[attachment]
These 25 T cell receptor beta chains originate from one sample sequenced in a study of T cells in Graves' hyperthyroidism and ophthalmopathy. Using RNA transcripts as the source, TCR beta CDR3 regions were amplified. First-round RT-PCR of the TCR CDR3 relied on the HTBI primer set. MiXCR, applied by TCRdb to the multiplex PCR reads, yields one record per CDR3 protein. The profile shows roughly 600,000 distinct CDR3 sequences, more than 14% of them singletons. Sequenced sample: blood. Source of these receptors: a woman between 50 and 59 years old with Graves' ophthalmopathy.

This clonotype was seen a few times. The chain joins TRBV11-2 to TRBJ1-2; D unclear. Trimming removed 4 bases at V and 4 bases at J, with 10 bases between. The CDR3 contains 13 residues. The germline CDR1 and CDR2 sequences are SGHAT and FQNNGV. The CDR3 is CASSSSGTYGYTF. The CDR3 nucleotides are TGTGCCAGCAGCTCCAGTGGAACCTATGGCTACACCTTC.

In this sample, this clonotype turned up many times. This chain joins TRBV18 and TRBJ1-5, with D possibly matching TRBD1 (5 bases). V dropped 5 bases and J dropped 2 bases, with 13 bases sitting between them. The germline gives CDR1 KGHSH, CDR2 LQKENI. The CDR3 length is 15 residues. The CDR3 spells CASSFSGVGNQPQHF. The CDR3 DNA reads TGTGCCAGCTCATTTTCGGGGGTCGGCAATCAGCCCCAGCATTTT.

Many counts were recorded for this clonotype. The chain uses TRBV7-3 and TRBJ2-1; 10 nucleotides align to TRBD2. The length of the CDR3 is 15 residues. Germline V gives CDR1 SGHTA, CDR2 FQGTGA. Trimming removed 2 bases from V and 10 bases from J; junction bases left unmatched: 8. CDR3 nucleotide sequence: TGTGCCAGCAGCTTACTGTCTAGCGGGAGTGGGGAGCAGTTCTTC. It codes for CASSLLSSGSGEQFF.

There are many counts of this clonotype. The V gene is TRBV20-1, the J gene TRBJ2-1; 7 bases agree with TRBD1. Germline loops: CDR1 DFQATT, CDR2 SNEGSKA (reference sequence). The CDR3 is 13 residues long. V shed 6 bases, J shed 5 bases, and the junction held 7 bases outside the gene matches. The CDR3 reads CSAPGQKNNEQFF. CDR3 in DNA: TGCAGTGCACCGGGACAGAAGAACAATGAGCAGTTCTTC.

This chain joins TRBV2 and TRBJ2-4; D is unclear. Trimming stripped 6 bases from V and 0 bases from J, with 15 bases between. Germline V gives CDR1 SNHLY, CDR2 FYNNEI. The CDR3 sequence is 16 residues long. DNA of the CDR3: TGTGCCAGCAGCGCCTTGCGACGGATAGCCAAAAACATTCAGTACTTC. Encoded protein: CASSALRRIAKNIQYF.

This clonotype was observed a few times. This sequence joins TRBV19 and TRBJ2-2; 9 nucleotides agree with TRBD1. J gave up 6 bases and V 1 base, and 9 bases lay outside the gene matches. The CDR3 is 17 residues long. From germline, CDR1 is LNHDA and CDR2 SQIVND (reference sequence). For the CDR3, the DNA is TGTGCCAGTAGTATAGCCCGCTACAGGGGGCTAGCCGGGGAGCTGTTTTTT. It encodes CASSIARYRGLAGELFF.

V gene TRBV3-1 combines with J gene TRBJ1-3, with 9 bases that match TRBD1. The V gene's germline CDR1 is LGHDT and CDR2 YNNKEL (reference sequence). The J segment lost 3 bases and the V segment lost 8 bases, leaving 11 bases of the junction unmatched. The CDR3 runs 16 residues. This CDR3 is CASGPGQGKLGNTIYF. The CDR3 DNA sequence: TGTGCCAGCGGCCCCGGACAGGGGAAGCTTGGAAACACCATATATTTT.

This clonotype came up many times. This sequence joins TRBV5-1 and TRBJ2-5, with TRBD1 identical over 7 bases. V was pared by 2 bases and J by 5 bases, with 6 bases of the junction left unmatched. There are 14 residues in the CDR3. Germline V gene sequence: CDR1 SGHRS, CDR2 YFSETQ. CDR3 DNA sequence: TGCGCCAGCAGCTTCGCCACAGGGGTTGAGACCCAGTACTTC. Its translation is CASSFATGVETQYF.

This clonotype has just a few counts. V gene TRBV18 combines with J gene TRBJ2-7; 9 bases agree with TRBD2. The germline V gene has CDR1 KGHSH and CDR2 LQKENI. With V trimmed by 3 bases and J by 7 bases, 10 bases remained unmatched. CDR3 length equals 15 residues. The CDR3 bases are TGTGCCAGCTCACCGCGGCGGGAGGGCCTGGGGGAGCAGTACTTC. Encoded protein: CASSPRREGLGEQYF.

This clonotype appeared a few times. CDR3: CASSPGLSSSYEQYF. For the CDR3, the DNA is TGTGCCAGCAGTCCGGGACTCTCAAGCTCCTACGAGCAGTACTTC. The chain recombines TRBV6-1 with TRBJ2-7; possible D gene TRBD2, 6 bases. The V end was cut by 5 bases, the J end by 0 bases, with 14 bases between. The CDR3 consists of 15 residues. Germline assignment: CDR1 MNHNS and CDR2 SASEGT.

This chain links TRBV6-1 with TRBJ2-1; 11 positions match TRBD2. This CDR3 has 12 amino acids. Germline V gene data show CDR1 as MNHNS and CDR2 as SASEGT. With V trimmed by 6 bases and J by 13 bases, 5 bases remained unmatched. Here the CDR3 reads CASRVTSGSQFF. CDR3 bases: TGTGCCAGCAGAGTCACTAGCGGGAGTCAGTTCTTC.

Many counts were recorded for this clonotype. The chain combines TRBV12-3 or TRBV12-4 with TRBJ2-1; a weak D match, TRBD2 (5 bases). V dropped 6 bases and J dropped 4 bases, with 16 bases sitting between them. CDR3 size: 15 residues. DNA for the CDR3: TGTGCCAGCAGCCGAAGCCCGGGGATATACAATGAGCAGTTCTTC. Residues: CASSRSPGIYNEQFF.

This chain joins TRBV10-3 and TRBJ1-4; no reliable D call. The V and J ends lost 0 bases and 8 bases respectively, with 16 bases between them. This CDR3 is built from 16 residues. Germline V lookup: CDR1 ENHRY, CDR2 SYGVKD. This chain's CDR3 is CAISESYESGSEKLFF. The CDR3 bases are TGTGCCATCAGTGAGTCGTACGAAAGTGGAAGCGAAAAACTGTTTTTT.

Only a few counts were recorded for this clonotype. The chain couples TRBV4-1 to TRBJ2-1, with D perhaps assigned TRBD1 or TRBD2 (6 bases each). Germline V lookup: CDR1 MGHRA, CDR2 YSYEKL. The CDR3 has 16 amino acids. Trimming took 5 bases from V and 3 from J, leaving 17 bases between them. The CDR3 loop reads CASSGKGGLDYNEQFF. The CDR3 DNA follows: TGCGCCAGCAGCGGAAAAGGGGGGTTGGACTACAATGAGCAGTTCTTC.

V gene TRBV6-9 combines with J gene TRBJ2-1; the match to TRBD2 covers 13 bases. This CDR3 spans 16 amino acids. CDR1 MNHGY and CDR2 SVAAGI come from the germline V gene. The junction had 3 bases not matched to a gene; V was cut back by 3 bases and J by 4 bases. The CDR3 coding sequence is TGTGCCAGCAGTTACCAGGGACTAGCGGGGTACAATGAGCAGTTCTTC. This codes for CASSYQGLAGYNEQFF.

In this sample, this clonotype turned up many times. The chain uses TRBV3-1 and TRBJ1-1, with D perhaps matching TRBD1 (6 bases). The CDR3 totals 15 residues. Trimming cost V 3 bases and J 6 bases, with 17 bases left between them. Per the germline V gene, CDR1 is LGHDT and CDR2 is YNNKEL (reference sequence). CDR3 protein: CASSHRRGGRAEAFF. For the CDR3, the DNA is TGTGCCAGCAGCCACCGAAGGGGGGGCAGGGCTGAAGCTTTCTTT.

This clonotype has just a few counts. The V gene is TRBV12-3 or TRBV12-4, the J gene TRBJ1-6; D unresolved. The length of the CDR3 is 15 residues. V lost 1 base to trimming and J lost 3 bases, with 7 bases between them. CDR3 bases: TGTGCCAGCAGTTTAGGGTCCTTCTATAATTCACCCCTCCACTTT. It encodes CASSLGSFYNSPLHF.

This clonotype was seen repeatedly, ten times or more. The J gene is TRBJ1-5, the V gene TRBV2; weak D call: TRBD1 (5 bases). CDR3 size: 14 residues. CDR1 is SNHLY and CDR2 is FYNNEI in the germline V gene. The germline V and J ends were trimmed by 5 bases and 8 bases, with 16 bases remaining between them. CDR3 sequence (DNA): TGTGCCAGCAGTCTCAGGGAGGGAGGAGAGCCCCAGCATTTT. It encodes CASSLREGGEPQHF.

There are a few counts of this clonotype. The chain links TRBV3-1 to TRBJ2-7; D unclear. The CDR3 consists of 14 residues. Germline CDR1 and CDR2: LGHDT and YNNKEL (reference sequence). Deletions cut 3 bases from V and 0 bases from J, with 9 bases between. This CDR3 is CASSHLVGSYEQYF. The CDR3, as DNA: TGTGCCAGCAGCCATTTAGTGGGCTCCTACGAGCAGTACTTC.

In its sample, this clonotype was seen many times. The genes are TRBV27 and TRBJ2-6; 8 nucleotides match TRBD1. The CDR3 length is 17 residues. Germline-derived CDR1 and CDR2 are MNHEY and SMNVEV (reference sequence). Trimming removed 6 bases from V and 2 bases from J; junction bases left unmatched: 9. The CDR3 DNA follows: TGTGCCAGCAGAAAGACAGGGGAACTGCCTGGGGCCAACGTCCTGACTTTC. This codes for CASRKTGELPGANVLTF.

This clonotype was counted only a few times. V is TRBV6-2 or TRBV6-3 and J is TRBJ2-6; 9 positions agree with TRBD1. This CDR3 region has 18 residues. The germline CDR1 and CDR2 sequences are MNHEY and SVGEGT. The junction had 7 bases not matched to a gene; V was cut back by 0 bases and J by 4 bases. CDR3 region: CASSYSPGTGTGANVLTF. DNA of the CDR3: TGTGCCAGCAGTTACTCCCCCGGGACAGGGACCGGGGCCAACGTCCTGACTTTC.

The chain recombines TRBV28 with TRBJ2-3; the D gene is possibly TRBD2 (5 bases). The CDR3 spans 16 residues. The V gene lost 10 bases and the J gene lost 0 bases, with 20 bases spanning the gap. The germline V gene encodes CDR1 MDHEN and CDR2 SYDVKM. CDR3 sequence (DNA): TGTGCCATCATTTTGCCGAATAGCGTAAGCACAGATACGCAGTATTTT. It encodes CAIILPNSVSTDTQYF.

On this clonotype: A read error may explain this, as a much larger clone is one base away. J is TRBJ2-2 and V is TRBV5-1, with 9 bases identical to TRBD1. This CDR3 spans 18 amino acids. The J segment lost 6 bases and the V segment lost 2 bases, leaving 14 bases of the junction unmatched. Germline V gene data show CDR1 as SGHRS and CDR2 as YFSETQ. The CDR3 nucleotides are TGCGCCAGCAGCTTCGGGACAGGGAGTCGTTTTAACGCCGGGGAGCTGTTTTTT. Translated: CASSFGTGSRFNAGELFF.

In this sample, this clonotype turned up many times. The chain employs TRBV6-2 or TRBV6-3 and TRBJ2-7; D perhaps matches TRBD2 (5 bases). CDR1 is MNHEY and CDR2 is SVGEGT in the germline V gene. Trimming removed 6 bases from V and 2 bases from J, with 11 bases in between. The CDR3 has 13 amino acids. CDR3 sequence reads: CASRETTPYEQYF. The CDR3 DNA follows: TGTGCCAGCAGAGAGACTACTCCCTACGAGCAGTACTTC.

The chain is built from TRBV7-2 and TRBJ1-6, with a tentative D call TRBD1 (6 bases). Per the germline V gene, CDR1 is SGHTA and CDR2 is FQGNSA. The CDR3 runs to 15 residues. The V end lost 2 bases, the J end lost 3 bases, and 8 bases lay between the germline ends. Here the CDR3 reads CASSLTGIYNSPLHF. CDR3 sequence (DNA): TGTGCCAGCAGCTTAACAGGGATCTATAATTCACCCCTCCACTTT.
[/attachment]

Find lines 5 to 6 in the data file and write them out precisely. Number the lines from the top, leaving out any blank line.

There are many counts of this clonotype. The V gene is TRBV20-1, the J gene TRBJ2-1; 7 bases agree with TRBD1. Germline loops: CDR1 DFQATT, CDR2 SNEGSKA (reference sequence). The CDR3 is 13 residues long. V shed 6 bases, J shed 5 bases, and the junction held 7 bases outside the gene matches. The CDR3 reads CSAPGQKNNEQFF. CDR3 in DNA: TGCAGTGCACCGGGACAGAAGAACAATGAGCAGTTCTTC.

This chain joins TRBV2 and TRBJ2-4; D is unclear. Trimming stripped 6 bases from V and 0 bases from J, with 15 bases between. Germline V gives CDR1 SNHLY, CDR2 FYNNEI. The CDR3 sequence is 16 residues long. DNA of the CDR3: TGTGCCAGCAGCGCCTTGCGACGGATAGCCAAAAACATTCAGTACTTC. Encoded protein: CASSALRRIAKNIQYF.